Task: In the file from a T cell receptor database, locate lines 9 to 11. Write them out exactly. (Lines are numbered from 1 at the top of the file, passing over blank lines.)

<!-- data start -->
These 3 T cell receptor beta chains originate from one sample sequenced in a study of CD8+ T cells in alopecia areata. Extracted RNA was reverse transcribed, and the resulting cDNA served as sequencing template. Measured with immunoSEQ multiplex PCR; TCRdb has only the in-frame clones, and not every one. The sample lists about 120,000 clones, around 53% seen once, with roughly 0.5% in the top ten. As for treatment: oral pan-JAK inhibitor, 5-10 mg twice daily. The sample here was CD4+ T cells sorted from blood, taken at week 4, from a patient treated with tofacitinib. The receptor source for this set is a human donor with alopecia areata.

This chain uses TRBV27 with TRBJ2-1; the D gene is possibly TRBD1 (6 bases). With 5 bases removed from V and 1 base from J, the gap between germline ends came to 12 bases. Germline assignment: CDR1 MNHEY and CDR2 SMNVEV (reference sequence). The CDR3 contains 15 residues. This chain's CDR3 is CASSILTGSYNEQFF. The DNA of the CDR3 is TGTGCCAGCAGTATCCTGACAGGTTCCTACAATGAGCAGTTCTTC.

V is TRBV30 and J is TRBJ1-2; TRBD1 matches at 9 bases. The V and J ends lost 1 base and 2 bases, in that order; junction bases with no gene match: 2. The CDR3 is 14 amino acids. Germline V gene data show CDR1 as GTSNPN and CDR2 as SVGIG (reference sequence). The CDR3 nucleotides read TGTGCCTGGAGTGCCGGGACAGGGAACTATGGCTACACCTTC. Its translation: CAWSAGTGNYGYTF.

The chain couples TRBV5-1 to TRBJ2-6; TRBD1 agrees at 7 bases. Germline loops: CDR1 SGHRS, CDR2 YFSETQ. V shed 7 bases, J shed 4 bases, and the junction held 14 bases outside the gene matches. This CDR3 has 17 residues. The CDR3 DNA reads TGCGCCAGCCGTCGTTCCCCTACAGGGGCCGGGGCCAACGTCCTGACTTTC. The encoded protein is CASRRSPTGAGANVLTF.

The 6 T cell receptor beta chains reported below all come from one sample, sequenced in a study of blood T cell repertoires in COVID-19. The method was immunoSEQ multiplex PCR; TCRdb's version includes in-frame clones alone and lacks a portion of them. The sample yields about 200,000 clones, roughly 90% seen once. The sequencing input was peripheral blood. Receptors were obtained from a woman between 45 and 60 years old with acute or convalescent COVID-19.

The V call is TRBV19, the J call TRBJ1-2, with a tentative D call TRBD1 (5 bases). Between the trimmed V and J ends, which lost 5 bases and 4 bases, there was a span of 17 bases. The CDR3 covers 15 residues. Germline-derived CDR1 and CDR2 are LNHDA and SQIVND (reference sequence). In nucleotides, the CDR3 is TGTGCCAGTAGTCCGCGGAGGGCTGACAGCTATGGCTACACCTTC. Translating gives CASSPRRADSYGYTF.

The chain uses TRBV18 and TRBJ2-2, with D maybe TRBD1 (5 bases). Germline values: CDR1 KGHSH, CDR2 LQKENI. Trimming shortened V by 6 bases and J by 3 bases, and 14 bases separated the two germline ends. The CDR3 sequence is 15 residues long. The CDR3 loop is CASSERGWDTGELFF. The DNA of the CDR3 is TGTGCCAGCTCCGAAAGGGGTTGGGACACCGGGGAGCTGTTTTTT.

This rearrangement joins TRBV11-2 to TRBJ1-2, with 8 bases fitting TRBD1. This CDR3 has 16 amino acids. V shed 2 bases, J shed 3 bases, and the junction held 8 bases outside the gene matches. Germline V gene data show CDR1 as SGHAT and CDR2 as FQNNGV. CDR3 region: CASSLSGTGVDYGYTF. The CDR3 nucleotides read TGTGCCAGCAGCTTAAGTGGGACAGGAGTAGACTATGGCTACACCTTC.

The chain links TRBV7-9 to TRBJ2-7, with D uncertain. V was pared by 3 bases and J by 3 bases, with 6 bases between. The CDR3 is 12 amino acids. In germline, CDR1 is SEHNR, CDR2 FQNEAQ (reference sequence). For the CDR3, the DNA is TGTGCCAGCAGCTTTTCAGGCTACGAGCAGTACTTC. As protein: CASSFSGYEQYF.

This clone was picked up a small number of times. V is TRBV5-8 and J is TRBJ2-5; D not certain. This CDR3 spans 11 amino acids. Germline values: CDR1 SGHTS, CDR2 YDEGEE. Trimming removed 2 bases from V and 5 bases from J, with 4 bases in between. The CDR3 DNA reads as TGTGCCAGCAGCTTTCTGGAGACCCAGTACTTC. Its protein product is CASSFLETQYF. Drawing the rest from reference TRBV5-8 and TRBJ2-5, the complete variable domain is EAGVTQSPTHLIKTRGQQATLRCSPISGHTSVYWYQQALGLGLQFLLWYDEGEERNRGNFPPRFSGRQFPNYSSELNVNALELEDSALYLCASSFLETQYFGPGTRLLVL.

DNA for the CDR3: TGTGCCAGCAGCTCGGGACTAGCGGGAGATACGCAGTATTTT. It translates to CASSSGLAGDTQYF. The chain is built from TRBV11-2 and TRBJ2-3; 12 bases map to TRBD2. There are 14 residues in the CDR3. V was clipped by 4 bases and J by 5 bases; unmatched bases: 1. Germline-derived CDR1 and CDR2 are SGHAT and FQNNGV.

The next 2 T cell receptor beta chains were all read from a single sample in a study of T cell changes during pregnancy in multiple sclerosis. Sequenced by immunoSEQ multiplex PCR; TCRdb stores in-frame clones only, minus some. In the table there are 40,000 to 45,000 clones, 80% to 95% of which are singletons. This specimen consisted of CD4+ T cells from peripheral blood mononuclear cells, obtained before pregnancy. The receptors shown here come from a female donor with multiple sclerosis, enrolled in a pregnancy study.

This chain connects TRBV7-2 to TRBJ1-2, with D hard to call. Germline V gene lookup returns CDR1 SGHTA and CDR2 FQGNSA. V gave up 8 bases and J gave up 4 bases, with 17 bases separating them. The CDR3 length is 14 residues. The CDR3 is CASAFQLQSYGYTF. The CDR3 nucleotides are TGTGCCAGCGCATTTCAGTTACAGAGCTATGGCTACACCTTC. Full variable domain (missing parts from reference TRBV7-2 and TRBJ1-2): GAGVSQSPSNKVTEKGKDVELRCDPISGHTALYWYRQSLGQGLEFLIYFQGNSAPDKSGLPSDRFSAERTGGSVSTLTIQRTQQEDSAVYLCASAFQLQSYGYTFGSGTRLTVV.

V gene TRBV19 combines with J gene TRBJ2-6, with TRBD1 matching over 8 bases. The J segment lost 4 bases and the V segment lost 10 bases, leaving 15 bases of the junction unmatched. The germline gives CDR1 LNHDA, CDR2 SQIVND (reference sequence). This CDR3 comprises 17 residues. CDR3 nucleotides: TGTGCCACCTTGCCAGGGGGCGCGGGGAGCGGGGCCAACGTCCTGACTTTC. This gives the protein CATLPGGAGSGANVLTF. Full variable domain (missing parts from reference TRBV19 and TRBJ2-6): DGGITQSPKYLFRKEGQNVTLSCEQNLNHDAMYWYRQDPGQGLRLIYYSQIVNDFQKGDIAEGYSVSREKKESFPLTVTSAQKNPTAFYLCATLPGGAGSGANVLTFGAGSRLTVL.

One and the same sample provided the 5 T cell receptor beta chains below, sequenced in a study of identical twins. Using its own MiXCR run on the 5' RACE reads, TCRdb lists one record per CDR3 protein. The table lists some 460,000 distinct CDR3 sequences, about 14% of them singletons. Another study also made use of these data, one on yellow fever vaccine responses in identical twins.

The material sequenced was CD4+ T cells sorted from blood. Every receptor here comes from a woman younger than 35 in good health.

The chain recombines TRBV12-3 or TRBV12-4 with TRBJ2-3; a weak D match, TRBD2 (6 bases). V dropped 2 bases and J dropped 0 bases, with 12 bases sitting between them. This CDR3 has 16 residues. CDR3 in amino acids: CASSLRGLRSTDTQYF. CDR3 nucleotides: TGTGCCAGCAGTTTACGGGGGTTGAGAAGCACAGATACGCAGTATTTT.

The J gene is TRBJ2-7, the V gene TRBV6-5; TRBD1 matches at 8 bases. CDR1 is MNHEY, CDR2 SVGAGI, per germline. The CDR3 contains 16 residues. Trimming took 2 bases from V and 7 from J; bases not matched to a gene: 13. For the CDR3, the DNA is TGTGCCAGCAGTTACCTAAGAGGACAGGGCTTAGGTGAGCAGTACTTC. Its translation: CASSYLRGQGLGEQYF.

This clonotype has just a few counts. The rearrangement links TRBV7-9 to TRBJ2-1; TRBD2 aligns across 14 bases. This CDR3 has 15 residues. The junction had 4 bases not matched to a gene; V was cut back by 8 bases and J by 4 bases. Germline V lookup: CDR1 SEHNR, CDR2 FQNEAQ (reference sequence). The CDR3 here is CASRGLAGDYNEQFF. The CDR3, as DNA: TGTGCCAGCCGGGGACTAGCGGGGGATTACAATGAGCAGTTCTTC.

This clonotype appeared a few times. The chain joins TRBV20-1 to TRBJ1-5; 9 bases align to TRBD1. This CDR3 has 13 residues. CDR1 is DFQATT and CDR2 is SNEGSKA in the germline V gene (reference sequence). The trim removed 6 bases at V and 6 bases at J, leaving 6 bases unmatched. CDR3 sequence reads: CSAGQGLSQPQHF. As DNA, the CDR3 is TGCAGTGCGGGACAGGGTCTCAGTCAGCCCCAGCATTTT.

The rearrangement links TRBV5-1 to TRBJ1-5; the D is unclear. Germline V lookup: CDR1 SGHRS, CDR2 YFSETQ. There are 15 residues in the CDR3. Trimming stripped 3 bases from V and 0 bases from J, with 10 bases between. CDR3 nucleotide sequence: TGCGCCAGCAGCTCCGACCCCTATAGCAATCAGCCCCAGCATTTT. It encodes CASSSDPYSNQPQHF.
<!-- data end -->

The chain links TRBV7-9 to TRBJ2-7, with D uncertain. V was pared by 3 bases and J by 3 bases, with 6 bases between. The CDR3 is 12 amino acids. In germline, CDR1 is SEHNR, CDR2 FQNEAQ (reference sequence). For the CDR3, the DNA is TGTGCCAGCAGCTTTTCAGGCTACGAGCAGTACTTC. As protein: CASSFSGYEQYF.

This clone was picked up a small number of times. V is TRBV5-8 and J is TRBJ2-5; D not certain. This CDR3 spans 11 amino acids. Germline values: CDR1 SGHTS, CDR2 YDEGEE. Trimming removed 2 bases from V and 5 bases from J, with 4 bases in between. The CDR3 DNA reads as TGTGCCAGCAGCTTTCTGGAGACCCAGTACTTC. Its protein product is CASSFLETQYF. Drawing the rest from reference TRBV5-8 and TRBJ2-5, the complete variable domain is EAGVTQSPTHLIKTRGQQATLRCSPISGHTSVYWYQQALGLGLQFLLWYDEGEERNRGNFPPRFSGRQFPNYSSELNVNALELEDSALYLCASSFLETQYFGPGTRLLVL.

DNA for the CDR3: TGTGCCAGCAGCTCGGGACTAGCGGGAGATACGCAGTATTTT. It translates to CASSSGLAGDTQYF. The chain is built from TRBV11-2 and TRBJ2-3; 12 bases map to TRBD2. There are 14 residues in the CDR3. V was clipped by 4 bases and J by 5 bases; unmatched bases: 1. Germline-derived CDR1 and CDR2 are SGHAT and FQNNGV.